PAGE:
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2018 January/February Growing Our Equipment Manager Program
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Growing Our Equipment Manager Program 

by Dave Phipps

In December, I was asked to present to the equipment managers at the Rocky Mountain Regional Turfgrass Associations conference. As I was putting together the slides and reviewing all of the benefits that are available to EM’s through their membership, I couldn’t help but be a little proud of how far we have come in just one year. My hat is off, especially to our professional development team. GCSAA’s Senior Manager of E-Learning Programs Lisa Wick has assembled an impressive library of education content for equipment managers, and there is a ton more on the horizon. Kelli Flanner, our senior manager of curriculum, and Diana Kern, our manager of external education and data resources, has assembled an impressive certificate program which we call the Turf Equipment Technician Certificate Program (TETCP). It was envisioned by the EM Task Group and created by a team of equipment manager members. 
 
The TETCP is a series of exams designed to demonstrate proficiency in key competency areas related to turf equipment. What’s unique about this program is that it’s available to all equipment mangers, regardless if they work at a golf course. The program is made up of eight domains of competency: cutting units, drivetrain systems, electrical systems, engine technology, hydraulic systems, metalworking and fabrication, spray systems, and fundamentals of turfgrass operations.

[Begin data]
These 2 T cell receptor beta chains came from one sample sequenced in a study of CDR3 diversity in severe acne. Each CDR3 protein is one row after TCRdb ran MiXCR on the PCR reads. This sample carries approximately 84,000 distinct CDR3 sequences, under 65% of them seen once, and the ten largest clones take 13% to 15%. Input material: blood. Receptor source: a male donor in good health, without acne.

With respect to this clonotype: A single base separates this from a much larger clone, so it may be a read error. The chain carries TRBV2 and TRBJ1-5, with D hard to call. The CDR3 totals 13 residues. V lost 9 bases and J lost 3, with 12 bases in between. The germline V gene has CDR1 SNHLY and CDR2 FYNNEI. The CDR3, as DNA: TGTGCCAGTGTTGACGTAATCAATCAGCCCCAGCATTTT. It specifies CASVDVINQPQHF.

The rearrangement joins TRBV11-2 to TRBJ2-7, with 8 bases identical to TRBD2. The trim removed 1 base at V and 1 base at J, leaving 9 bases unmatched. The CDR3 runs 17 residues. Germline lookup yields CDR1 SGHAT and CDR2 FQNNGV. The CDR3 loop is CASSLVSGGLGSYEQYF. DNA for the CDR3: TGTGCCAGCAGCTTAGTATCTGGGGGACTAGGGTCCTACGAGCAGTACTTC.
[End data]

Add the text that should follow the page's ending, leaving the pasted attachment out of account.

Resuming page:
The goal is to provide access to current and relevant information that will help the equipment manager perform has his highest potential and ultimately having a direct impact on the quality of product that our industry delivers each day. 
 
When I speak with EMs, I like to open the floor at the end of my presentation and ask for their input. Since this is a new and budding program for us, their opinion is valuable. In Colorado, their highest priority is managing Tier 4 engines. These engines are highly complex and require a computer to diagnose and maintain. Often, the equipment tech would receive a new mower with a Tier 4 engine and have no idea what is required regarding training operators, yet alone maintaining from their end. What I found interesting is you are not supposed to idle a Tier 4 engine. They must run a full throttle or they will load up with carbon. That’s a big change when mowing rough and idling down to let a golfer play through. Now you must shut the mower completely off. 

I promised them that I would reach out to GCSAA’s professional development department and see what we can offer when it comes to specific Tier 4 education. This will more than likely be a topic for the 2018 EM Task Group and I am confident that our team will look further into this and see what options we can provide.

Contact Gary Leeper at RMGCSA
Voice: 303-255-9611 Fax: 303-458-0002
12011 Tejon St., Ste. 700., Westminster, CO 80234 EMAIL: info@rmgcsa.org